A 1941 Father's Day telegram. (From the George H. Austin Collection [COLL/5482], Marine Corps Archives & Special Collections, via Wikimedia Commons CC 2.0)
Father’s Day was founded by Sonora Smart Dodd (1882-1978), daughter of American Civil War veteran William Jackson Smart, and the first Father's Day was celebrated on June 19, 1910, in Spokane, Washington (USA). In 1966, US President Lyndon B. Johnson signed a presidential proclamation declaring the third Sunday of June as Father’s Day. Since then, people in other parts of the world have started observing the day too.
But of course, fathers and children cherished each other even before Father's Day became a thing. This Father’s Day, let’s look back at a few great relationships.
Amasa Coleman Lee and Harper Lee
Atticus Finch, the protagonist of Harper Lee’s To Kill a Mocking Bird is the No.1 hero on American Film Institute’s Greatest Heroes & Villains list (Gregory Peck played Finch in the film). The widower Atticus is also one of fiction’s favourite single dads. But he was not entirely a figment of Harper Lee’s imagination - she borrowed the goodness of her father Amasa Coleman Lee to create the literary icon. Like Finch, Amasa was a successful small-town Alabama attorney and state legislator. “My father is one of the few men I’ve known who has genuine humility, and it lends him a natural dignity. He believed that people are basically good, capable of improving, and as eager as the next person for a better future,” Harper had said in an interview. This real father-daughter relationship created one of the most loved dads in literature.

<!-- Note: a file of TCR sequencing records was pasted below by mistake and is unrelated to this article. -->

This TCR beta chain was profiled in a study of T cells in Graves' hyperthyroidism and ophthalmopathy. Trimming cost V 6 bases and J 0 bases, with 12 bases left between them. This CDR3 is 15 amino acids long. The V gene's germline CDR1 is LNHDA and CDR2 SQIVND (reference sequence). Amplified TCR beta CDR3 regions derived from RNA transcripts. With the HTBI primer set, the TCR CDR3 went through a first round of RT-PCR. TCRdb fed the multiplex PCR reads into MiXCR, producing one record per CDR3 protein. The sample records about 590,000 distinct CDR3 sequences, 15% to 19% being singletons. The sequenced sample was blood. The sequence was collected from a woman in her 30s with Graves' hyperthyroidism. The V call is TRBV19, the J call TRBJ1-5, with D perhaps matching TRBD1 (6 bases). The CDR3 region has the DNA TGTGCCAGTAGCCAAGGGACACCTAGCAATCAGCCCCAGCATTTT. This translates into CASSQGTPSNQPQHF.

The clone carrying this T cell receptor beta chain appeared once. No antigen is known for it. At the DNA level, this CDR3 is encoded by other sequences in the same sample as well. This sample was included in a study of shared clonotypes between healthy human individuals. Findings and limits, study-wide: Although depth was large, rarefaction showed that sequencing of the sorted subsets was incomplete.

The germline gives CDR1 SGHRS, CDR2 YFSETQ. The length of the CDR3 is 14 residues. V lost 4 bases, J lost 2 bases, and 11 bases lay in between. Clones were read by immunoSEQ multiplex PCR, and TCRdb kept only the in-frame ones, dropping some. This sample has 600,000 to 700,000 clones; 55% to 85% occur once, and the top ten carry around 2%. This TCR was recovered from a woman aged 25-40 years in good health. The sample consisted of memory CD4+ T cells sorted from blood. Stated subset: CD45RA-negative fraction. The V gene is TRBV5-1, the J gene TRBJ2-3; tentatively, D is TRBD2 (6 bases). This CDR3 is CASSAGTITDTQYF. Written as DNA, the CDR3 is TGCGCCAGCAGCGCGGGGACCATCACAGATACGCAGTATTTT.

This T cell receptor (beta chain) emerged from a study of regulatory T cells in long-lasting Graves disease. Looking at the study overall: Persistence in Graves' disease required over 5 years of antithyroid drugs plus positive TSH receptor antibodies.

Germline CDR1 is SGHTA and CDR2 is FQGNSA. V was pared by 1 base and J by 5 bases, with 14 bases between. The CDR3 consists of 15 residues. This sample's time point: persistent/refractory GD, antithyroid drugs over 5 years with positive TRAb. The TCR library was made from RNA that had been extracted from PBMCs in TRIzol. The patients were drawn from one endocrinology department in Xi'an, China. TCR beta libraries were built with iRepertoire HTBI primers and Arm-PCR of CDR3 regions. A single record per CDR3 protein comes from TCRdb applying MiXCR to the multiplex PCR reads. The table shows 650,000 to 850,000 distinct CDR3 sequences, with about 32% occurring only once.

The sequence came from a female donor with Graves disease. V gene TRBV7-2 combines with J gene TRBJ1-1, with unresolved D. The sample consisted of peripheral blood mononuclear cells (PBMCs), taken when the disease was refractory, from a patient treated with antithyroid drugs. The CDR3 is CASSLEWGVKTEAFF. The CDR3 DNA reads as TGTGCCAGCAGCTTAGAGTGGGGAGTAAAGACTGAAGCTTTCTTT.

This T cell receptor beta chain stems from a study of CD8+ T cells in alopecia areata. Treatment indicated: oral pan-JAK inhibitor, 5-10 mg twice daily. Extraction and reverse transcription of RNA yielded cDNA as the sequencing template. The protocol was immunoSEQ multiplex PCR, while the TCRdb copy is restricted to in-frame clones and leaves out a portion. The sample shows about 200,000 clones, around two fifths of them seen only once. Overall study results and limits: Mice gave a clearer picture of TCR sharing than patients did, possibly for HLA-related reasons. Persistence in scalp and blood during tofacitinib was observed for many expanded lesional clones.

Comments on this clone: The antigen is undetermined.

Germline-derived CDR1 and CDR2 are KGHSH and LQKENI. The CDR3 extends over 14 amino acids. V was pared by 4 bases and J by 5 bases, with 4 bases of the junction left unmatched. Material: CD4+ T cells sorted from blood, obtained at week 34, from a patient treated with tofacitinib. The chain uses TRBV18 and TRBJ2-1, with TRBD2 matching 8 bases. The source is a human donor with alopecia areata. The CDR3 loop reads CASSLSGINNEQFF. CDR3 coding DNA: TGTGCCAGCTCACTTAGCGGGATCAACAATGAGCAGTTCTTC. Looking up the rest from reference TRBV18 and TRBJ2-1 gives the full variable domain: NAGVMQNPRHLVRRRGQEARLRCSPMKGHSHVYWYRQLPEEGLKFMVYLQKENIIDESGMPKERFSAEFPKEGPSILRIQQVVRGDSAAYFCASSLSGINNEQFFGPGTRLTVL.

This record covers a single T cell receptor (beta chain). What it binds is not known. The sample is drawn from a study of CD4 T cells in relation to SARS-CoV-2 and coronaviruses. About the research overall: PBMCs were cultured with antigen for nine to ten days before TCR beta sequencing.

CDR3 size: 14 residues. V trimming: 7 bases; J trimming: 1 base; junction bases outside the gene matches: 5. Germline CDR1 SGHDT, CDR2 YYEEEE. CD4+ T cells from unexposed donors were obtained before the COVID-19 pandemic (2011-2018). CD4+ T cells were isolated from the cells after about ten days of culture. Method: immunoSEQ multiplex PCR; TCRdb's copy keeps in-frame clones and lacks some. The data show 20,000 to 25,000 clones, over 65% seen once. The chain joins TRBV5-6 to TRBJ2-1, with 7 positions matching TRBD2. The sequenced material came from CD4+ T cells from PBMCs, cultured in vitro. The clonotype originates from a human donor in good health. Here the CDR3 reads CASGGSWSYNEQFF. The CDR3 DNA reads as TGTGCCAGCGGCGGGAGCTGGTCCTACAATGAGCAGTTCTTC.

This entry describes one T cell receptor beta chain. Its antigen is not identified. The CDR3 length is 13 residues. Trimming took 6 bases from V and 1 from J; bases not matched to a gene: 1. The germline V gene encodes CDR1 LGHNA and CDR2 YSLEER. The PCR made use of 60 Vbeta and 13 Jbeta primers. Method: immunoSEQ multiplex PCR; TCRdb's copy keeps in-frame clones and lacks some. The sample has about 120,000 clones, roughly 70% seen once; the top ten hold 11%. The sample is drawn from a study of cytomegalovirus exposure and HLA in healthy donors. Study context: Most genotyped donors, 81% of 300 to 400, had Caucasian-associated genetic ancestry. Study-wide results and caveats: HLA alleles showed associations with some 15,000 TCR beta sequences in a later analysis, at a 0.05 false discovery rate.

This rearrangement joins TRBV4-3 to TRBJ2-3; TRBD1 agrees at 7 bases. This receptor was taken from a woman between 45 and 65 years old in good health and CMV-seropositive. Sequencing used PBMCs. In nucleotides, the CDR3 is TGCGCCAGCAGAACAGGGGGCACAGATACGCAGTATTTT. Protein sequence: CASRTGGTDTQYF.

J.R.R. Tolkien and his son Christopher
We have all read The Lord of the Rings but not many talk of the contribution of J.R.R. Tolkien’s son Christopher who was closely associated with the literary journey of his father. First, as a child listening to the stories of Bilbo Baggins (The Hobbit) that J.R.R. read to him and his brothers, John and Michael, after tea in the evening. Christopher was paid two pence per correction. As a teenager and young adult, Christopher was offering feedback during the 15-year gestation of The Lord of the Rings. He drew the maps of Middle-Earth, and in the 1970s, re-drew the main map to clarify the lettering and rectify errors and omissions. J.R.R. would also send portions of The Lord of the Rings to his youngest son for contribution while he was serving in the Air Force. After J.R.R.’s death, it was Christopher who carried forward his father’s legacy.